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March 28, 2008

Celiac, Daily Care

Question from Prince Rupert, British Columbia, Canada:

My son's blood test for celiac came back positive so we are not waiting for a biopsy. My son uses a CGMS as well as an insulin pump and I've noticed that when he eats pasta, he needs all the insulin up front and then, about four hours later, I must then set an extended bolus for about another 50 grams of carbohydrates over four hours to cover the "second hit." This always happens with pastas and simply setting a combination bolus will not work. Could this be a sign of delayed absorption caused by celiac? He has no other symptoms of celiac and is growing normally with lots of energy. Should I be worried about a celiac diagnosis?

Answer:

Celiac co-exists with about 6 to 10% of kids with type 1 diabetes. It is also more common with other endocrine autoimmune disorders such as thyroiditis and Addison’s. So, good for your doctors for screening even in someone asymptomatic. It is what we also do routinely. If he had positive antibodies, there should also be some testing for iron deficiency and poor iron stores, vitamin D abnormalities and osteopenia. Finally, if you find one person with celiac antibodies, the rest of the family should also be screened since much higher chance others will also be positive and asymptomatic.

However, what you are describing is pretty common with pasta and other “slow carbohydrates” and this can be elegantly demonstrated reproducibly with a CGM. On an insulin pump, therefore, one must use temporary basals to compensate. Sometimes the dual or square waves can also work, but these may not be quite long enough. Some trial and error adjustments of insulin would help, including some manual bolus a few hours after the meal, dosing after rather than before the meal or sometimes being sure to just dose and bolus 15 minutes ahead of the meal – all would depend on the exact nature of the curves upward. I do not think that this is related to celiac at all, but just the pasta effects. It may also have something to do with the fattiness of the pasta meal slowing down absorption in addition to intrinsic effects of pasta. The only thing much slower is pizza itself which tends to take almost two hours before it causes the glucose levels to rise – but then lasts for four to six hours instead of two to four like the pasta.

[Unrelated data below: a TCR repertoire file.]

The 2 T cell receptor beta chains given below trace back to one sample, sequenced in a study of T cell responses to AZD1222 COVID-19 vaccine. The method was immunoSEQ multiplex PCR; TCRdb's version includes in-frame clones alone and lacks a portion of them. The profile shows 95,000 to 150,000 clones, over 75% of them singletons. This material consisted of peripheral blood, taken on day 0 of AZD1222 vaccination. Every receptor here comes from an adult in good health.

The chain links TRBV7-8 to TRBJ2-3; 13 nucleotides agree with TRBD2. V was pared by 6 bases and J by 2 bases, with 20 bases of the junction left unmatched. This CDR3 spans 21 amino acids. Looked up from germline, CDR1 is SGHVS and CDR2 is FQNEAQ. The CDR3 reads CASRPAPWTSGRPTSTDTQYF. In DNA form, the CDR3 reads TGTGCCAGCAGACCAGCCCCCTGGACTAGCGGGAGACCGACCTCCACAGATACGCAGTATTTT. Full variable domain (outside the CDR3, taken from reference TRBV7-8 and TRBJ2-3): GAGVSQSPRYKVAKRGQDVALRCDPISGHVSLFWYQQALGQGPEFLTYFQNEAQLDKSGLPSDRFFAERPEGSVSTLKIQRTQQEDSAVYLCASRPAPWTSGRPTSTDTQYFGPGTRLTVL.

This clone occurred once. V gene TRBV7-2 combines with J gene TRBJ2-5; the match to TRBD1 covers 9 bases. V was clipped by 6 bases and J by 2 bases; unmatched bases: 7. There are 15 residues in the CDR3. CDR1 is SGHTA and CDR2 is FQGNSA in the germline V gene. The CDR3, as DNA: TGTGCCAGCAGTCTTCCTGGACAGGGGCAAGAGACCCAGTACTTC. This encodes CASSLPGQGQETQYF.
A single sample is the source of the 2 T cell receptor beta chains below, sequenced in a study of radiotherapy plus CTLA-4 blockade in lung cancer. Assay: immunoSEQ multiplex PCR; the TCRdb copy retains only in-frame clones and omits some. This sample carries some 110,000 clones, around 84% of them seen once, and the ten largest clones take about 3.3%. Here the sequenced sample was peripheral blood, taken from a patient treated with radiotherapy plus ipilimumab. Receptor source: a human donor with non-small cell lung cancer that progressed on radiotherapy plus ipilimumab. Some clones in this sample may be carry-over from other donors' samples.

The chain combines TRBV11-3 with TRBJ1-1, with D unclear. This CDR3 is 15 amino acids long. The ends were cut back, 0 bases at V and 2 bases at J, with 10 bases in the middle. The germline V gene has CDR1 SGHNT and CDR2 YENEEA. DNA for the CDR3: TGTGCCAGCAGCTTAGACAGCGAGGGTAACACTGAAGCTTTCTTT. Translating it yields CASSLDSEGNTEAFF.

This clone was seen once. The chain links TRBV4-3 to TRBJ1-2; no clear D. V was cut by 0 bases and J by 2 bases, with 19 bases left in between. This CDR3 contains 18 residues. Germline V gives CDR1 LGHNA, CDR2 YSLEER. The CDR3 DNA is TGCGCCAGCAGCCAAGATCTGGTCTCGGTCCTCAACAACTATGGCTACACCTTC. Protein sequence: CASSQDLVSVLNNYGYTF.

SB